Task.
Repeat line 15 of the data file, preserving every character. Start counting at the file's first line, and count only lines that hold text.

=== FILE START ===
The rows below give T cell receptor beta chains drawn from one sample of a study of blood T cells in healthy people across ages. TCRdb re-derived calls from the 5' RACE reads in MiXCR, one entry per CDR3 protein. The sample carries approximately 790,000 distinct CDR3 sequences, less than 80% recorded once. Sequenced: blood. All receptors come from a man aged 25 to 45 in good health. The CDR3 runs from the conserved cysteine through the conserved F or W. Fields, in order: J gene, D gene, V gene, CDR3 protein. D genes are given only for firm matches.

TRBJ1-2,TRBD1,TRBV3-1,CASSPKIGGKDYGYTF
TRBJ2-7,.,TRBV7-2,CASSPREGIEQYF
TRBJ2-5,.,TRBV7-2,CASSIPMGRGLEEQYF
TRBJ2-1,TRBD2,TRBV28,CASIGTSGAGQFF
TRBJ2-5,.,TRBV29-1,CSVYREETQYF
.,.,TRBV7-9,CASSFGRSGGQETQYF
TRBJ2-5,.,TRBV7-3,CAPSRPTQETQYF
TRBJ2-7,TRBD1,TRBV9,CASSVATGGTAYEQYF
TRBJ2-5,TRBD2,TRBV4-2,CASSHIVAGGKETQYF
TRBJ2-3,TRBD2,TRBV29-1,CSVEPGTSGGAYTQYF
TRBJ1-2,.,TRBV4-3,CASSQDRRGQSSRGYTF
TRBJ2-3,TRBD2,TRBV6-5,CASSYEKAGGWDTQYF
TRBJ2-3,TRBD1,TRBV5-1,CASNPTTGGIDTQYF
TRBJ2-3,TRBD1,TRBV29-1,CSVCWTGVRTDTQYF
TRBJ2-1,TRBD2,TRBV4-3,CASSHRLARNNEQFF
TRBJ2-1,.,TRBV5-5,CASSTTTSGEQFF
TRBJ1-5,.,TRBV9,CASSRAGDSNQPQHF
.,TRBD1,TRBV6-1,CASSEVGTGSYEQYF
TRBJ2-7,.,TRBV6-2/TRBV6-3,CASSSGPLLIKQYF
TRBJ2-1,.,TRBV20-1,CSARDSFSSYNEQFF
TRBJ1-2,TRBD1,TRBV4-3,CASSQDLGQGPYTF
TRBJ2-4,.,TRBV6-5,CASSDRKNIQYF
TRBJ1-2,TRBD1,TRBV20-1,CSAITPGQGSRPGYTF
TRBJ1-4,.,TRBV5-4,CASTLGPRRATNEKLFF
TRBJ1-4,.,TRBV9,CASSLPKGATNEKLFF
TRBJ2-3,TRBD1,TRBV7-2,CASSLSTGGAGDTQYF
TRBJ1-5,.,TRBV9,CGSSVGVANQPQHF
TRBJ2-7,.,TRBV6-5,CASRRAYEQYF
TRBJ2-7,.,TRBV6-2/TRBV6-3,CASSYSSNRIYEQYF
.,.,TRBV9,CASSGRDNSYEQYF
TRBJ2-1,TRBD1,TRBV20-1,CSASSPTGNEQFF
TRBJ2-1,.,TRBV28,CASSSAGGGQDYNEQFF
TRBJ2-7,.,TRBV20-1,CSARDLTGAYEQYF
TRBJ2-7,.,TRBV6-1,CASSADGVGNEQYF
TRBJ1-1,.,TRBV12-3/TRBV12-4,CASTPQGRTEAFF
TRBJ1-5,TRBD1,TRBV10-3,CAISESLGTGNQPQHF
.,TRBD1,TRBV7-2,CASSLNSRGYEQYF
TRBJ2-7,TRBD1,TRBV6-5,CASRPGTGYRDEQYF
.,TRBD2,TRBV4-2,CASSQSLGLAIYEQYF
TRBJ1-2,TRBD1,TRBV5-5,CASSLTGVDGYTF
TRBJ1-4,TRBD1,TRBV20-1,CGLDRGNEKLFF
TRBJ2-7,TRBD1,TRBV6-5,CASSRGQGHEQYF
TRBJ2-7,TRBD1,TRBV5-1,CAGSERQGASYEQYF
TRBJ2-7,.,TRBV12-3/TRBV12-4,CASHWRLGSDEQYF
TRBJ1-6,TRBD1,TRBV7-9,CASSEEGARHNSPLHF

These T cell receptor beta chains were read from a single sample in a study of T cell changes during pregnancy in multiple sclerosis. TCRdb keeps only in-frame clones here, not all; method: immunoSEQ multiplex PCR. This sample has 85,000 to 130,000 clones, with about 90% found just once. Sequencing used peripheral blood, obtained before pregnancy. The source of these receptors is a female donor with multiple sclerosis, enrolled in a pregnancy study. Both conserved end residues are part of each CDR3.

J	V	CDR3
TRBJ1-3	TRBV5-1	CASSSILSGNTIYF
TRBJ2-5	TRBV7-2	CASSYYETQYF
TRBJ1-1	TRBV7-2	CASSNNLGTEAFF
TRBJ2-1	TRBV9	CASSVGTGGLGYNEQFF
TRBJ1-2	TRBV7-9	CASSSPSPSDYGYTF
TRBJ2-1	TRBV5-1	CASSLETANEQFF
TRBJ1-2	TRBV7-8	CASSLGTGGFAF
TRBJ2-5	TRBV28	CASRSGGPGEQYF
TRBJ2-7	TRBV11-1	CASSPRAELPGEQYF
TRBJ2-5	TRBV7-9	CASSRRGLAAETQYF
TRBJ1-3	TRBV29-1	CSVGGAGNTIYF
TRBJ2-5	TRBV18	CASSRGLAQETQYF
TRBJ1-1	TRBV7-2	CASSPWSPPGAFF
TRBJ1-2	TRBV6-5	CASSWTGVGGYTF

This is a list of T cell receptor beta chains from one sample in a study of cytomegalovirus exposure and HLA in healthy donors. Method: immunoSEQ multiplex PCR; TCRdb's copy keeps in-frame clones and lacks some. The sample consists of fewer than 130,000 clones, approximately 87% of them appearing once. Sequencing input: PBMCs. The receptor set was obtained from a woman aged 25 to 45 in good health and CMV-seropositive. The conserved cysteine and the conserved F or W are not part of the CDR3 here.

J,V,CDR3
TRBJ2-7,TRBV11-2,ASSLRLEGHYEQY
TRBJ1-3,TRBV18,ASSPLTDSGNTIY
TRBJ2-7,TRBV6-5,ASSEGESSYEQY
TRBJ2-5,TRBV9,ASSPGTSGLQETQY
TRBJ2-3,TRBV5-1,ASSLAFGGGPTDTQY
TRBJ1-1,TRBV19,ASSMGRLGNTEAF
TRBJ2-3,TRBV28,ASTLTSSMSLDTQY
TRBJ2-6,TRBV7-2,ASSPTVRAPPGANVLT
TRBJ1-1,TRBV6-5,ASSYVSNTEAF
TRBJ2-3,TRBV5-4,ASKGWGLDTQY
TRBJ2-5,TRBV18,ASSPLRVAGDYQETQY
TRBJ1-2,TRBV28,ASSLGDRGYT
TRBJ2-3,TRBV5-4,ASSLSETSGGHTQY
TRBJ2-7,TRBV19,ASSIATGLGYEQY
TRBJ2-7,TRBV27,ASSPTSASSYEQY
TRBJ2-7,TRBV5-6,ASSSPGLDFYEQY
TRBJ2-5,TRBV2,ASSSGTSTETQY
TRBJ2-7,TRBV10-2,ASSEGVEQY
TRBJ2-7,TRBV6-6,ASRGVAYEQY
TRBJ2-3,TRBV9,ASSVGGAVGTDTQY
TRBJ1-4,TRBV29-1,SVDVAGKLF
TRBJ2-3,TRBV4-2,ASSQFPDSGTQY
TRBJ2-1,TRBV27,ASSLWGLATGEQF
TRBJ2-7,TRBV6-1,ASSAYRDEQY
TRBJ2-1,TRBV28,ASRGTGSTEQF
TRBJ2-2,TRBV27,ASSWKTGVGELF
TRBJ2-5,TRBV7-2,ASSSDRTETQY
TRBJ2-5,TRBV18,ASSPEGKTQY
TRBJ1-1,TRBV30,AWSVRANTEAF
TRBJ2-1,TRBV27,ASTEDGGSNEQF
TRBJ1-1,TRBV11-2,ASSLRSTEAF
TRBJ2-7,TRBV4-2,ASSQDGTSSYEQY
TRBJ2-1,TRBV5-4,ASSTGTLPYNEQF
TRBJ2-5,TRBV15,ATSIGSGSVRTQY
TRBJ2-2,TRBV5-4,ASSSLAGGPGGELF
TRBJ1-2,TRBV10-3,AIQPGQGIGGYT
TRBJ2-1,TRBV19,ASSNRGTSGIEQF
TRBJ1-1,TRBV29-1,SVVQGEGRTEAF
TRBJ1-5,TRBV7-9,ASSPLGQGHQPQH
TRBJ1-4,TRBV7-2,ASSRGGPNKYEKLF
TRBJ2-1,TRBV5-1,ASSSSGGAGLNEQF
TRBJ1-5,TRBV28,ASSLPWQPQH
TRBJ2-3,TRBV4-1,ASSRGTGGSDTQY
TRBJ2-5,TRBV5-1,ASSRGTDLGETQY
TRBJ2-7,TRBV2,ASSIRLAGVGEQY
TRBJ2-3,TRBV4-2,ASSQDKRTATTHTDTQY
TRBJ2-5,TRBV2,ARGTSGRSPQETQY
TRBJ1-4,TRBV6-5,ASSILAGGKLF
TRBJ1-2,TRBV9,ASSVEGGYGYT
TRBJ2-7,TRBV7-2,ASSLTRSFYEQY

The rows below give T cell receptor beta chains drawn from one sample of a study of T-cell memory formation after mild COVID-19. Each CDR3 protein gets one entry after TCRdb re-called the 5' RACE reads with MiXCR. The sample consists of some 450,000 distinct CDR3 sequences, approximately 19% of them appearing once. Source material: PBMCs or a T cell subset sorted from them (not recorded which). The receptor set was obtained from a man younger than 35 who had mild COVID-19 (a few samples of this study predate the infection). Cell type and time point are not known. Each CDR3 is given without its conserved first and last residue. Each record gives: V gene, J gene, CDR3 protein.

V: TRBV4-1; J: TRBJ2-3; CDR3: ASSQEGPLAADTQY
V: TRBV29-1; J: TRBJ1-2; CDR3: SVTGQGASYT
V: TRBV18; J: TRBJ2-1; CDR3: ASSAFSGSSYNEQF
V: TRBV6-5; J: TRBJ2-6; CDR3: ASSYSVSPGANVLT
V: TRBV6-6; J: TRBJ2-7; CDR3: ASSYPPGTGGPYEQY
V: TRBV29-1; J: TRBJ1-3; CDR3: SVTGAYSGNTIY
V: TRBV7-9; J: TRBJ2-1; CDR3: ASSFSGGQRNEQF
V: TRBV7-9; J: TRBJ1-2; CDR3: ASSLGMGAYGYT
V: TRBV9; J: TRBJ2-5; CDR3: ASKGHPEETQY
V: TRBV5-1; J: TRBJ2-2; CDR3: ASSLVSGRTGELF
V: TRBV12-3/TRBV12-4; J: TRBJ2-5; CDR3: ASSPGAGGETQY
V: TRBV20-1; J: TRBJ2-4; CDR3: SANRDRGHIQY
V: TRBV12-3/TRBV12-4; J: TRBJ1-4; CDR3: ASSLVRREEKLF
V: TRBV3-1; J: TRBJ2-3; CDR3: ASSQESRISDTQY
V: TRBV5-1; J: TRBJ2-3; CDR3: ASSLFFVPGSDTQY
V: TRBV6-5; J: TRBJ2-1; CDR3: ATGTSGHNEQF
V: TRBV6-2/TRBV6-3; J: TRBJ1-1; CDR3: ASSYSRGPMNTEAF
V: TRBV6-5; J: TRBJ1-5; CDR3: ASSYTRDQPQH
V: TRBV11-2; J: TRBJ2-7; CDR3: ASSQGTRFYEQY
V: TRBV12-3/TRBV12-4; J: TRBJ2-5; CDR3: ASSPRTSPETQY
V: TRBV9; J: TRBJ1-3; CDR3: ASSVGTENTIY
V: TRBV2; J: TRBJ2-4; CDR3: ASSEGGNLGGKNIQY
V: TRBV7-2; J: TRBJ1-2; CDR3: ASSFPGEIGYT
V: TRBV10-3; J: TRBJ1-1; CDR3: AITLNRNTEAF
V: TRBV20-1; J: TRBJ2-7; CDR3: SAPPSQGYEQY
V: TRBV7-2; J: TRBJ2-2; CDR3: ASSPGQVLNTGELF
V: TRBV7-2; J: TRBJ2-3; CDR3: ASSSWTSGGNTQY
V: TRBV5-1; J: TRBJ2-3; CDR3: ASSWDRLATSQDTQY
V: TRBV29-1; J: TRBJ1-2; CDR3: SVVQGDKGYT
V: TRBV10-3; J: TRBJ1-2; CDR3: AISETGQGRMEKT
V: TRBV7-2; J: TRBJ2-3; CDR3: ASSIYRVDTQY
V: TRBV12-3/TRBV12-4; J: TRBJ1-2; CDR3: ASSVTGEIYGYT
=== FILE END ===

TRBJ2-3,TRBD1,TRBV29-1,CSVCWTGVRTDTQYF